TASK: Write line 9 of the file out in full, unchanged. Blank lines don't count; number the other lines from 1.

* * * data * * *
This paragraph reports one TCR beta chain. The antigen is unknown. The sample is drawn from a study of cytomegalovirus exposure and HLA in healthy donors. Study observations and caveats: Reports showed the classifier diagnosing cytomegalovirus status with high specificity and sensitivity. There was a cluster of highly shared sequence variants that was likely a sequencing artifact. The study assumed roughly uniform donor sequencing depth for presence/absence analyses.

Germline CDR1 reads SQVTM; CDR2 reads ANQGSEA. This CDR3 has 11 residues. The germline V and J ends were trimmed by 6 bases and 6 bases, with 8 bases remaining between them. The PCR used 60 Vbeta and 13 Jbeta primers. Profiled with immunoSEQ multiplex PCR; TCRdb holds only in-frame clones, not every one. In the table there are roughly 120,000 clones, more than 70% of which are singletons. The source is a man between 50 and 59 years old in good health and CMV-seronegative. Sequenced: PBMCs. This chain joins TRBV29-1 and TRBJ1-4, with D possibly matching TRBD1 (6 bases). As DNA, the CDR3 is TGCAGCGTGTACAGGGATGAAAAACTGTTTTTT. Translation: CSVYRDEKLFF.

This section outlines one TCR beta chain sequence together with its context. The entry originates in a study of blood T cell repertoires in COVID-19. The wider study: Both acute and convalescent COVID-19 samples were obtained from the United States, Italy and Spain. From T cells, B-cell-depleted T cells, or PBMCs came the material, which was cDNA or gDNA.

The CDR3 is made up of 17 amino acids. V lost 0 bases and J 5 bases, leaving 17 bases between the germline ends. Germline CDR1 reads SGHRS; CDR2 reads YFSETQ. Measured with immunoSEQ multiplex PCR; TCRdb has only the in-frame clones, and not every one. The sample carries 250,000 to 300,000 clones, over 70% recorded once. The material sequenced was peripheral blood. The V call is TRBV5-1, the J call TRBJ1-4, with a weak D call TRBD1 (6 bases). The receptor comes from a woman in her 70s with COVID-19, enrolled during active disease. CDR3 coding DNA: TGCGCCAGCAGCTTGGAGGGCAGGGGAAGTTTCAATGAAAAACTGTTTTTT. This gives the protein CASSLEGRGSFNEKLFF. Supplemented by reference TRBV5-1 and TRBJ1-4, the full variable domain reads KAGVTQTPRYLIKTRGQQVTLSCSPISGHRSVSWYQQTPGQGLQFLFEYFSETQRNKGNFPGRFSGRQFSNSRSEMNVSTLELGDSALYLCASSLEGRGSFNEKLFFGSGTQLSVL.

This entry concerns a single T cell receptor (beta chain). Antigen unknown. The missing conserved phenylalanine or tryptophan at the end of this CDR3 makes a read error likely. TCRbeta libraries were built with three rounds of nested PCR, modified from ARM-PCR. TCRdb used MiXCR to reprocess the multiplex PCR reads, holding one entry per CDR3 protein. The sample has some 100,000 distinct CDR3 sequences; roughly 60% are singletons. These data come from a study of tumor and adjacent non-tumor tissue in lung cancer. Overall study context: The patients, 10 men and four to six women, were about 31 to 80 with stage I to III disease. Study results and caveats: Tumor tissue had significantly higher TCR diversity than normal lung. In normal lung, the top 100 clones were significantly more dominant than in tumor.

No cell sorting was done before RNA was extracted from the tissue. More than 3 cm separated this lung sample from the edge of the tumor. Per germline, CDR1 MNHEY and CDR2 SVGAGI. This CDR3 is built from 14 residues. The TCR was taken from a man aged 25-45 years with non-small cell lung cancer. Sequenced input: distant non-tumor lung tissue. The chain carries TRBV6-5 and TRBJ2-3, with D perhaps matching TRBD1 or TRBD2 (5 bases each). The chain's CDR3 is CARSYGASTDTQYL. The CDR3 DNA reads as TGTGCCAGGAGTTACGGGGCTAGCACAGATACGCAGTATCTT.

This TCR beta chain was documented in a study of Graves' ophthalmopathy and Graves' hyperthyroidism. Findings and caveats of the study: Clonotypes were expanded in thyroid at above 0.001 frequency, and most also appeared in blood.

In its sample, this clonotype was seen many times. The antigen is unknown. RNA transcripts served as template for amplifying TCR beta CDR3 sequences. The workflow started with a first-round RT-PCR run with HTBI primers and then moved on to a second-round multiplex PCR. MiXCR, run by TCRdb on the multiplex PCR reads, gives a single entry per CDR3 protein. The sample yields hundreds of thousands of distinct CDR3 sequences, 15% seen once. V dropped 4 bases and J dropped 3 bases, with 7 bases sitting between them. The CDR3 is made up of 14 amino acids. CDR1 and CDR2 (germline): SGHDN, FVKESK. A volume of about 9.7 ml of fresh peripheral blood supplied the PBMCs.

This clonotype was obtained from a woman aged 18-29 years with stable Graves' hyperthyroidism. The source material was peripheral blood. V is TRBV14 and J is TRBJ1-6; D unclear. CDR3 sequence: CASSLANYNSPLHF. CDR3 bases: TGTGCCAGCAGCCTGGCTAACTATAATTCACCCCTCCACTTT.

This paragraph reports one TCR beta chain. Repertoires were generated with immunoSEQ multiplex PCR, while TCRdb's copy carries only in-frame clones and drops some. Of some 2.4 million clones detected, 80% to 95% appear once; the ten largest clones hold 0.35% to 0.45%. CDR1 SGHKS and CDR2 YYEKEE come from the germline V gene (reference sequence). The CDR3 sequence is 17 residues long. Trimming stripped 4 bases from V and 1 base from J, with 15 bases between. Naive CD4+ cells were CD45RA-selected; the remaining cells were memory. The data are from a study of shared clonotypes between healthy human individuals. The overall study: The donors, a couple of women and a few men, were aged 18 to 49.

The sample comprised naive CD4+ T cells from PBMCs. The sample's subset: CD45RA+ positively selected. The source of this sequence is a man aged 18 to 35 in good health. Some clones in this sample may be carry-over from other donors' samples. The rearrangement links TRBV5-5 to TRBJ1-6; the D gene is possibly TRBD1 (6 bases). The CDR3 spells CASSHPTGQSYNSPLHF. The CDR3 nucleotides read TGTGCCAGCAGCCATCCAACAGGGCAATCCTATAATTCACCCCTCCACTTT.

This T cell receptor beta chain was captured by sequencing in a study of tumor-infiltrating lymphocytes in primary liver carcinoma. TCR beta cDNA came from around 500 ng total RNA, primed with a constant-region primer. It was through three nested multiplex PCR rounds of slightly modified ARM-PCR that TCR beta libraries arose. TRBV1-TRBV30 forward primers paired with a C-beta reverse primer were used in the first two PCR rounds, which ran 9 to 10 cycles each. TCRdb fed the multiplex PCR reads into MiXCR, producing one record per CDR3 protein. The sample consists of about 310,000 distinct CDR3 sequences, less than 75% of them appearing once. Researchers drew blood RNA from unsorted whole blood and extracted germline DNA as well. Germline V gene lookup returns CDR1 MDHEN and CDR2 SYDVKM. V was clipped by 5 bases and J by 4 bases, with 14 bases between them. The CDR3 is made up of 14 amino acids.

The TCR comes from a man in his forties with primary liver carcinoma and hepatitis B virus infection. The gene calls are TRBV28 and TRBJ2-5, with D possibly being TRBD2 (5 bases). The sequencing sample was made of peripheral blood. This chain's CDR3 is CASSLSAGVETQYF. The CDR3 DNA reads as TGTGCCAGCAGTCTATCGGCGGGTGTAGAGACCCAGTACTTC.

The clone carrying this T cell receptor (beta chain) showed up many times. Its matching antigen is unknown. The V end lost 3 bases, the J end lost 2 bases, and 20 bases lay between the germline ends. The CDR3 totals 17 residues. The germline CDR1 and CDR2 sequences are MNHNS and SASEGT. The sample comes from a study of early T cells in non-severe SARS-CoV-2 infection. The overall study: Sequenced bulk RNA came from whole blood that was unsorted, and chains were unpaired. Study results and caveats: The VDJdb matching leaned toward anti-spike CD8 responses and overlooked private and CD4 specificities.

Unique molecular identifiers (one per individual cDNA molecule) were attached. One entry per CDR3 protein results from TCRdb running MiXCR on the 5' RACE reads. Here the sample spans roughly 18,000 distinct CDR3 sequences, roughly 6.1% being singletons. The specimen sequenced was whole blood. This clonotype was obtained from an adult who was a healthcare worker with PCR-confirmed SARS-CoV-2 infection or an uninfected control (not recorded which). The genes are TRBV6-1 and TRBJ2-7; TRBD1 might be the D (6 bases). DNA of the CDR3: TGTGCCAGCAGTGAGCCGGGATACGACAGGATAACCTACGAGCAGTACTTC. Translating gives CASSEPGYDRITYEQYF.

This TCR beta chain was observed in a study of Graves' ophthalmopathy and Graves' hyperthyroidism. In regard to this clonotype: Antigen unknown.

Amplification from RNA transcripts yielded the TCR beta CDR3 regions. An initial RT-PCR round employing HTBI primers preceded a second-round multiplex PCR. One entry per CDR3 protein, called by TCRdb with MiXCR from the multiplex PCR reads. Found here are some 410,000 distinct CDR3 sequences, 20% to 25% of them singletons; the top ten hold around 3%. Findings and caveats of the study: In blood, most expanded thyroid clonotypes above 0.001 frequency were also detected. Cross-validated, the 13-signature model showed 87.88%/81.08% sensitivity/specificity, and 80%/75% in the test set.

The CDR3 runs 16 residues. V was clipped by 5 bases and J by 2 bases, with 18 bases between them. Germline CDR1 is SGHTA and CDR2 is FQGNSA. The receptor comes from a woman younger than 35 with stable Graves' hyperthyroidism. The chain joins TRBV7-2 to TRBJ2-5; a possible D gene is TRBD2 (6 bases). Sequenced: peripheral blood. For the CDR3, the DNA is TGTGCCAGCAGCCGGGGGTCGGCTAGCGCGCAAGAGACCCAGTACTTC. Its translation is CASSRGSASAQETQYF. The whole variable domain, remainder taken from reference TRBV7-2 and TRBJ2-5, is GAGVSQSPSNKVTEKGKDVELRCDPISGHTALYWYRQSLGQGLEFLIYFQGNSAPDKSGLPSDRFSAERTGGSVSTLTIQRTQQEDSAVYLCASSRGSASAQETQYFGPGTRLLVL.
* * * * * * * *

This clonotype was obtained from a woman aged 18-29 years with stable Graves' hyperthyroidism. The source material was peripheral blood. V is TRBV14 and J is TRBJ1-6; D unclear. CDR3 sequence: CASSLANYNSPLHF. CDR3 bases: TGTGCCAGCAGCCTGGCTAACTATAATTCACCCCTCCACTTT.